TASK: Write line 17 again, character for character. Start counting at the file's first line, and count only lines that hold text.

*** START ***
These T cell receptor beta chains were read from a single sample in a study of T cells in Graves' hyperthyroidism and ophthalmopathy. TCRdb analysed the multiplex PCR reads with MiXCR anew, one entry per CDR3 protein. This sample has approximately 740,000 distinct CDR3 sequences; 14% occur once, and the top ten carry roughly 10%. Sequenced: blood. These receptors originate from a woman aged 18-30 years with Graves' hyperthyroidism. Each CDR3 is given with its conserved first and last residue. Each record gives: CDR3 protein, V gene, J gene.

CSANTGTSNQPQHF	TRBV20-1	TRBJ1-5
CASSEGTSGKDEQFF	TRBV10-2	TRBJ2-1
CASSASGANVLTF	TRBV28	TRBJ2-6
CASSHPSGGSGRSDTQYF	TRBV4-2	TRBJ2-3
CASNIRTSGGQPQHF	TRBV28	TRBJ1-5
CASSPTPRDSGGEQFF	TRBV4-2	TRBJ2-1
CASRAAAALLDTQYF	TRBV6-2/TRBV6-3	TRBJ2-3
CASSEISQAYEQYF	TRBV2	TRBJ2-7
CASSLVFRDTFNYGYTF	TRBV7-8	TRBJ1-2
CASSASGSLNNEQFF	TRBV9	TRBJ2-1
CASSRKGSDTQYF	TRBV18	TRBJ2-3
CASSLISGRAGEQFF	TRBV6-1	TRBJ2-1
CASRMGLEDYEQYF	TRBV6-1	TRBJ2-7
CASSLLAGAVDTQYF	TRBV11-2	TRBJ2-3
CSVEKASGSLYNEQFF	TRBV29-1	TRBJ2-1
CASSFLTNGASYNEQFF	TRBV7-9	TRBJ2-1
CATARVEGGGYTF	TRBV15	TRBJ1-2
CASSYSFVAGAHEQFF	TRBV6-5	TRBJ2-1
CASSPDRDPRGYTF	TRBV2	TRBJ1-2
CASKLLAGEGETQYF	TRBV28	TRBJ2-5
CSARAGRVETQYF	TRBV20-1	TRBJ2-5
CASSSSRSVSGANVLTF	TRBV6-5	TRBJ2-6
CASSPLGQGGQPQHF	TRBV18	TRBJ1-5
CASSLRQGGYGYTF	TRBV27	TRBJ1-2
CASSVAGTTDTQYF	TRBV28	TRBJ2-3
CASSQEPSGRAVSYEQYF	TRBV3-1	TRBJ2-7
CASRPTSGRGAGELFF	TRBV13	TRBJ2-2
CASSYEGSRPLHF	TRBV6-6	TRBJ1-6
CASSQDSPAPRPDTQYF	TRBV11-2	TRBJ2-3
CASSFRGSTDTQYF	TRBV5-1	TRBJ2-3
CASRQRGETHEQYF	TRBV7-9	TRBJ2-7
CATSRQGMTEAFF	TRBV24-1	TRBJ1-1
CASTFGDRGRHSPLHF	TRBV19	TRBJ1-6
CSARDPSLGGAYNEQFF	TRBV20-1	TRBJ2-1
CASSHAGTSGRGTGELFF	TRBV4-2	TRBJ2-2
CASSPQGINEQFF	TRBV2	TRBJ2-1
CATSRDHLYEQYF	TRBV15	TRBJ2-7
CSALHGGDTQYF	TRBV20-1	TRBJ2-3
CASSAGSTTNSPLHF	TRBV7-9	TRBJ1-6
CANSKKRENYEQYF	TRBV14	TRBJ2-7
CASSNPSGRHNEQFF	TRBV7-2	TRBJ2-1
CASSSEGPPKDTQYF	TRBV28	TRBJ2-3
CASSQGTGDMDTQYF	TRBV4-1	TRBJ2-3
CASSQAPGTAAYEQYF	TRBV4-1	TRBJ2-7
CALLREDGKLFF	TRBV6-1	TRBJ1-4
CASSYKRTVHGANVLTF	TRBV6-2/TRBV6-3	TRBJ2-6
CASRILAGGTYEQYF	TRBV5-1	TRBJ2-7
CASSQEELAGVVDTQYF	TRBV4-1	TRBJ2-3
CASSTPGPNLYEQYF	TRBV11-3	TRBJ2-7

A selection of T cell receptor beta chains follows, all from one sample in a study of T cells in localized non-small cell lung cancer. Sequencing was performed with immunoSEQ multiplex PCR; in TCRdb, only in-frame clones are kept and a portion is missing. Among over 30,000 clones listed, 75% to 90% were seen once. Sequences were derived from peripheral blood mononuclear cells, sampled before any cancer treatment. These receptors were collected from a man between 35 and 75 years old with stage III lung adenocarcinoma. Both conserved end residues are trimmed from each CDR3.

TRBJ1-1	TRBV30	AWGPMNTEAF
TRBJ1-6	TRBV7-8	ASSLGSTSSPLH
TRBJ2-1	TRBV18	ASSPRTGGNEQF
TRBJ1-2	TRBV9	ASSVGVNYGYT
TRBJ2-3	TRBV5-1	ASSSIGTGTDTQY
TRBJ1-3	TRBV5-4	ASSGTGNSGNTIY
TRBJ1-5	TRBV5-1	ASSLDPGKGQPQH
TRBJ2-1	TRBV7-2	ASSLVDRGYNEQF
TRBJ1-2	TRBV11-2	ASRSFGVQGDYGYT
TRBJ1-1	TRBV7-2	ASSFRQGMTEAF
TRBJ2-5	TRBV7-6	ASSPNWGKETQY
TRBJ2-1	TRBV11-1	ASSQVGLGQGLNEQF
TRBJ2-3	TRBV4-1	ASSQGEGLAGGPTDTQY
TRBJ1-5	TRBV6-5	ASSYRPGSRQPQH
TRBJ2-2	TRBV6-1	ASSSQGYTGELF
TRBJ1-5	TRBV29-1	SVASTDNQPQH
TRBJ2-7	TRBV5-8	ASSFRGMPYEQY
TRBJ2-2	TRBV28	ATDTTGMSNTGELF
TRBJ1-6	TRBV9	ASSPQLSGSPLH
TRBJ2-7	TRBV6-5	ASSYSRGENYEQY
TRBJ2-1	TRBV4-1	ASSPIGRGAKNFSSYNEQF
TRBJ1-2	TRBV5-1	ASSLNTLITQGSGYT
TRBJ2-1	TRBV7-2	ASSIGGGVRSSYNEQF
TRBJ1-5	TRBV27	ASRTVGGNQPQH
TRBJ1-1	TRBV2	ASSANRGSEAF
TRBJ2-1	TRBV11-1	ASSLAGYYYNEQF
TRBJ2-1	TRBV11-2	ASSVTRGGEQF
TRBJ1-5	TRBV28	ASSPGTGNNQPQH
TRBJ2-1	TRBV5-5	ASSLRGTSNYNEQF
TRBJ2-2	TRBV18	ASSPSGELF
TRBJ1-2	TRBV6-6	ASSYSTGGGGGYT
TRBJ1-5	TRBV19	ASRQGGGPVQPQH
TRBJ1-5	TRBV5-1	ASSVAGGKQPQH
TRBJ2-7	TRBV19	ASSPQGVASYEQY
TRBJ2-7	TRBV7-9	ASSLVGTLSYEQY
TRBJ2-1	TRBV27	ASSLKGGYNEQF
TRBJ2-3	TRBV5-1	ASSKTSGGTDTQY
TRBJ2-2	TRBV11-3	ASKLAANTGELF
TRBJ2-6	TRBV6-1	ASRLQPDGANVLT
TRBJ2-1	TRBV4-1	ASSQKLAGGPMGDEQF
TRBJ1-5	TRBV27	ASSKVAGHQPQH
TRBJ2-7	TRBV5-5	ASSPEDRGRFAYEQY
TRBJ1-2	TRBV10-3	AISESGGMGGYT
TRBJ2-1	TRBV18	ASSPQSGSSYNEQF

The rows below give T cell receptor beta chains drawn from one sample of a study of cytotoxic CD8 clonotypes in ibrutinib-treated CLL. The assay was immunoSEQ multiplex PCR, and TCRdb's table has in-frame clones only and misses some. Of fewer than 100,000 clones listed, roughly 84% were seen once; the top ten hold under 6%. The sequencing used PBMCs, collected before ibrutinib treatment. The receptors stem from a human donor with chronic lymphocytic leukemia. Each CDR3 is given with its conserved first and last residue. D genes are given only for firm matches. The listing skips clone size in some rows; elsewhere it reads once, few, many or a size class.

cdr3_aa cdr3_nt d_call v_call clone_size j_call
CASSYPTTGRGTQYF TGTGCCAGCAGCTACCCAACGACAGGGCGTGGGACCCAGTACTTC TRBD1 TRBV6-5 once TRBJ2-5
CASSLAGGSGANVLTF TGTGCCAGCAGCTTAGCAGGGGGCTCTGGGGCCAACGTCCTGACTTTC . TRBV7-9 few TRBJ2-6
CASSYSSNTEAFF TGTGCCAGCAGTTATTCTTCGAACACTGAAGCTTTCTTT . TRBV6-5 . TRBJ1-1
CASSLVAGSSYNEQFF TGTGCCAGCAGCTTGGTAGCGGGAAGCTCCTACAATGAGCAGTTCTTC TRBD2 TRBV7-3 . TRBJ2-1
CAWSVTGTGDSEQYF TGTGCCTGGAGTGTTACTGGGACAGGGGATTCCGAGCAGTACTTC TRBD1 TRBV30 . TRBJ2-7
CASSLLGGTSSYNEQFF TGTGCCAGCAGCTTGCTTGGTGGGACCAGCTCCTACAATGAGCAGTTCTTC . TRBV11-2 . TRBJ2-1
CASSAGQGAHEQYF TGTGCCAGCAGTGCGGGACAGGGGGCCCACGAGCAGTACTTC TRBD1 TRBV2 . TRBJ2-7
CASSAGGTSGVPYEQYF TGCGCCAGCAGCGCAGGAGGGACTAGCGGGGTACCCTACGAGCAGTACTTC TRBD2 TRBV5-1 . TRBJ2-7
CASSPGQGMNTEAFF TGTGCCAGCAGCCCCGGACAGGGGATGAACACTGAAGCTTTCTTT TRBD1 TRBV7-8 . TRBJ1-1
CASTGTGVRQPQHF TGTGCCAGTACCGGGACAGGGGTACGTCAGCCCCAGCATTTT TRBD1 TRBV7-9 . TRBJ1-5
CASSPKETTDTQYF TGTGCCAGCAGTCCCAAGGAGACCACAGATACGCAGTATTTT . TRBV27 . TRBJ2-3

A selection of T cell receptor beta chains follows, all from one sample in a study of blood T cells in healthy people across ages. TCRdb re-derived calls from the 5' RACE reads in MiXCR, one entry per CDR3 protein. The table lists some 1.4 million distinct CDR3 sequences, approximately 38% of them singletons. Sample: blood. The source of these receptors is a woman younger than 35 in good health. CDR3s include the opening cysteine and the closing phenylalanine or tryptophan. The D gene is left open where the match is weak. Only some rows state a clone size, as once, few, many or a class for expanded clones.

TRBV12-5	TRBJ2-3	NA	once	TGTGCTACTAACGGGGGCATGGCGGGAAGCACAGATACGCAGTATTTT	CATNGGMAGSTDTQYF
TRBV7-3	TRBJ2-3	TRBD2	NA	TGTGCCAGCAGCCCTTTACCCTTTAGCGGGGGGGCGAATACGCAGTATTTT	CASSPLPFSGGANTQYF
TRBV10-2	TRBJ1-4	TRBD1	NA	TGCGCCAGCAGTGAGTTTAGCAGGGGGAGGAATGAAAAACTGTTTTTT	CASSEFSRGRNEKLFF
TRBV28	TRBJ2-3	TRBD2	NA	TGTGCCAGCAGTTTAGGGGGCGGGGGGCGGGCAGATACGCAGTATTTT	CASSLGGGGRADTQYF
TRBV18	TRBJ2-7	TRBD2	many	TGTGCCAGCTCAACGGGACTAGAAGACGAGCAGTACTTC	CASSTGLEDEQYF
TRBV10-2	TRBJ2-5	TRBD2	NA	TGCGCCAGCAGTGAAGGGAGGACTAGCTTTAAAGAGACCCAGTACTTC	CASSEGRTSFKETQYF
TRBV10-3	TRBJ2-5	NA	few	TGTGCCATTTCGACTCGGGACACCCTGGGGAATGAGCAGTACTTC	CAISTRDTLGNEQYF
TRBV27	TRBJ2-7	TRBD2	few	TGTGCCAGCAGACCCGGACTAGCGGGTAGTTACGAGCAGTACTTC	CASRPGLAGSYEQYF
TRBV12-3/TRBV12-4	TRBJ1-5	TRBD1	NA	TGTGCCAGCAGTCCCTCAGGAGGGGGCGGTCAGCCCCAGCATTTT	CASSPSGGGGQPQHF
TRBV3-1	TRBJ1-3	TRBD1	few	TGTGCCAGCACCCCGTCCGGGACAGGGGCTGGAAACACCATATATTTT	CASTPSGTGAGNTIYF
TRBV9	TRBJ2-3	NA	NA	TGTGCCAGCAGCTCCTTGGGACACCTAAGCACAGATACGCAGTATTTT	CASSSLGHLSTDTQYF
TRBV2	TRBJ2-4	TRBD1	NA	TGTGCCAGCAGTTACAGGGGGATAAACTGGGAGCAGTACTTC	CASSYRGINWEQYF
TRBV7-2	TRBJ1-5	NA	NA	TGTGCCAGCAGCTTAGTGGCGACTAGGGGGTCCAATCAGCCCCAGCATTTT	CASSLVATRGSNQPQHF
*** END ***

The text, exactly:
CASSFLTNGASYNEQFF	TRBV7-9	TRBJ2-1